God himself arrives not only to save us from sin and death, but to rescue us to himself. Christ comes, and will pay the ultimate price in suffering and death,
For Christ died for sins once for all, the righteous for the unrighteous, to bring you to God. He was put to death in the body but made alive by the Spirit (1 Peter 3:18)
And then the psalmist wrote before his birth he would be our joy and delight (Psalm 43:4) at the bottom of this good news of great joy (Luke 2:10).
Thomas Goodwin wrote, all the benefits achieved by his life and death are all far inferior to the gift of his person, to us.
His person, His coming from Heaven for us is of infinite more worth than all else.
In other words, Jesus himself is the Great Joy that makes all the joys of our salvation so great. The risen Christ is the treasure hidden in the field.
“The kingdom of heaven is like treasure hidden in a field. When a man found it, he hid it again, and then in his joy went and sold all he had and bought that field.” (Matthew 13:44).
He is the pearl of great price.
“Again, the kingdom of heaven is like a merchant looking for fine pearls. 46 When he found one of great value, he went away and sold everything he had and bought it.” (Matthew 13:45–46).
Jesus is not just God with us, here to save us, but he himself is our greatest joy, the main Treasure, who will satisfy our human souls forever like only the Christ can.
This leads us to the fourth and final feature that we see claimed and that is that ...
4. Christ is the Glory
One of the things that does bother me about this season is that it seems to end so abruptly. But Christmas season’s end doesn’t terminate on our enjoyments.
The bearer is joined by the heavenly host: 14 “Glory to God in the highest, and on earth peace to men on whom his favor rests.” (Luke 2:14).
Call it Christmas indulgence, if you will, it is the gift that keeps on giving.
The Joy he came to bring in his own person as the God-man is the joy that aligns with, and fulfills, the great purpose of all creation.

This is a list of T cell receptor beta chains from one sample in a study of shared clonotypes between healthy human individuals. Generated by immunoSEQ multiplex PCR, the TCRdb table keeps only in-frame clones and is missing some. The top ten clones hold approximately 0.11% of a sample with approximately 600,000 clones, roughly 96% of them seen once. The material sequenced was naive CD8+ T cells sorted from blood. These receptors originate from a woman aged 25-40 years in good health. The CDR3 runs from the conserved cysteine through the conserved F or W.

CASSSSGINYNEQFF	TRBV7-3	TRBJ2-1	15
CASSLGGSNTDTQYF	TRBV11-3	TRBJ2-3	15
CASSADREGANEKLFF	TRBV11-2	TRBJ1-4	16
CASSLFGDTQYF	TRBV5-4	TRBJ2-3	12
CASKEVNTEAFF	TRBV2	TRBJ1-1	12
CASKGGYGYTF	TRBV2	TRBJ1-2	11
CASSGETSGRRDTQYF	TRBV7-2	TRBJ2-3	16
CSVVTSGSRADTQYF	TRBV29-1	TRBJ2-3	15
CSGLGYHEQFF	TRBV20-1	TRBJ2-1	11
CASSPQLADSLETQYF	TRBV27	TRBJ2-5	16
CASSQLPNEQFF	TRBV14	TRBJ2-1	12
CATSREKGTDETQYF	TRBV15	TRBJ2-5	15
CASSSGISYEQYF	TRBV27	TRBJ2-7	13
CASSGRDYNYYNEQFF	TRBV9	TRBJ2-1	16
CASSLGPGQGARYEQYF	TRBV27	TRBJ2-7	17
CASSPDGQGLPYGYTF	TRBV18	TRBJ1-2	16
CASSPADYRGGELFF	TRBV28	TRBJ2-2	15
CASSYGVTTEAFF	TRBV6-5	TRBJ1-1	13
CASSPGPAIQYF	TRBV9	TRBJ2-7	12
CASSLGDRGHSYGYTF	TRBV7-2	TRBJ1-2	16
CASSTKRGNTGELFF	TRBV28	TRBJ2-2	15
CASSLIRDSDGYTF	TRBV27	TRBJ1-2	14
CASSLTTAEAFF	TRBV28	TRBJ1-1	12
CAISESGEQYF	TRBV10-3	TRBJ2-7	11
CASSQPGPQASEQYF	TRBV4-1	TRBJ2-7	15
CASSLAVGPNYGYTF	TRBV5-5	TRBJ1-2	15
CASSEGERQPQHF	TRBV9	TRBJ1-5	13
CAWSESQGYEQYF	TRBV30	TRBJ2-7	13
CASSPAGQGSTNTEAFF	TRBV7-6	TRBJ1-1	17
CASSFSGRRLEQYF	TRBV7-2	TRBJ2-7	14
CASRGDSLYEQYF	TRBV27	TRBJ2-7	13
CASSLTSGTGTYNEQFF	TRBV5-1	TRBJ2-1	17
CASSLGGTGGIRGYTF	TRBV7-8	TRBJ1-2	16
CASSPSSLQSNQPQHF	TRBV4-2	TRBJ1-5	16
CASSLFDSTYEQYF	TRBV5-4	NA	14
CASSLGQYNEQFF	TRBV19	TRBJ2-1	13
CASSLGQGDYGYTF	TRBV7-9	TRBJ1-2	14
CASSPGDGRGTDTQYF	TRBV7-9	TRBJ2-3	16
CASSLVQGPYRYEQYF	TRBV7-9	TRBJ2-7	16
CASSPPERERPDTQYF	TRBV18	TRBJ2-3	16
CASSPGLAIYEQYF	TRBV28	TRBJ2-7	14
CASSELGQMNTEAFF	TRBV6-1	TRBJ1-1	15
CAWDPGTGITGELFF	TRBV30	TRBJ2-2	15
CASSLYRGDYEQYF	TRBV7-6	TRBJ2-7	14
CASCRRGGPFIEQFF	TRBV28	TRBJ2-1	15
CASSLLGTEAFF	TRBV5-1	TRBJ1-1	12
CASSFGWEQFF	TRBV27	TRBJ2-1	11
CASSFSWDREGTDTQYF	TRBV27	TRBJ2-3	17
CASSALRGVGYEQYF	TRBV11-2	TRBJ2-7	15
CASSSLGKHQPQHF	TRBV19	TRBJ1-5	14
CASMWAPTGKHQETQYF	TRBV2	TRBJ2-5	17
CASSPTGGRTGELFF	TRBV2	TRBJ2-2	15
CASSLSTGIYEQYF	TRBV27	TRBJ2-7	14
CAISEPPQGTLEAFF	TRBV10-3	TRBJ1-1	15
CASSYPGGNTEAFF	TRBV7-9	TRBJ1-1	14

Christmas brings the electricity of joy that runs along the grid of all reality.
Thomas Goodwin went on to say: God’s “chief end was not to bring Christ into the world for us, but us for Christ. What it means is that Jesus is not just Lord and Savior, but also the Treasure.
This child of Christmas is more than Lord. He is even more than Savior.
He is our great Treasure, and in “our eternal enjoyment of him” is his glory and the end for which God created the world.
Christmas is not finally about his birth for our salvation, but our existence for his glory.
You were made for the Great Joy of Christmas.
And if you sit here today without the assurance of what it means to be a child of His grace then the greatest gift that you could ever receive sits before you this day.
It is the gift of salvation and it is yours for that taking.
From his birth in Bethlehem to his death on a cross, this Joy was great enough to be born in obscurity, be laid in a manger, and have no place to lay his head.
He would be rejected by his own people, delivered over by their authorities, and betrayed by his own friend.
But this Great Joy could not be extinguished. It cannot. It is too high, too long, too deep — even for death itself.
And our Great Joy is now with us to the end of the age, strengthening us in every fear, cheering us in every grief, holding us in all our suffering.
Until the day he unseats every sorrow, he promises, “No one will take your joy from you” (John 16:22).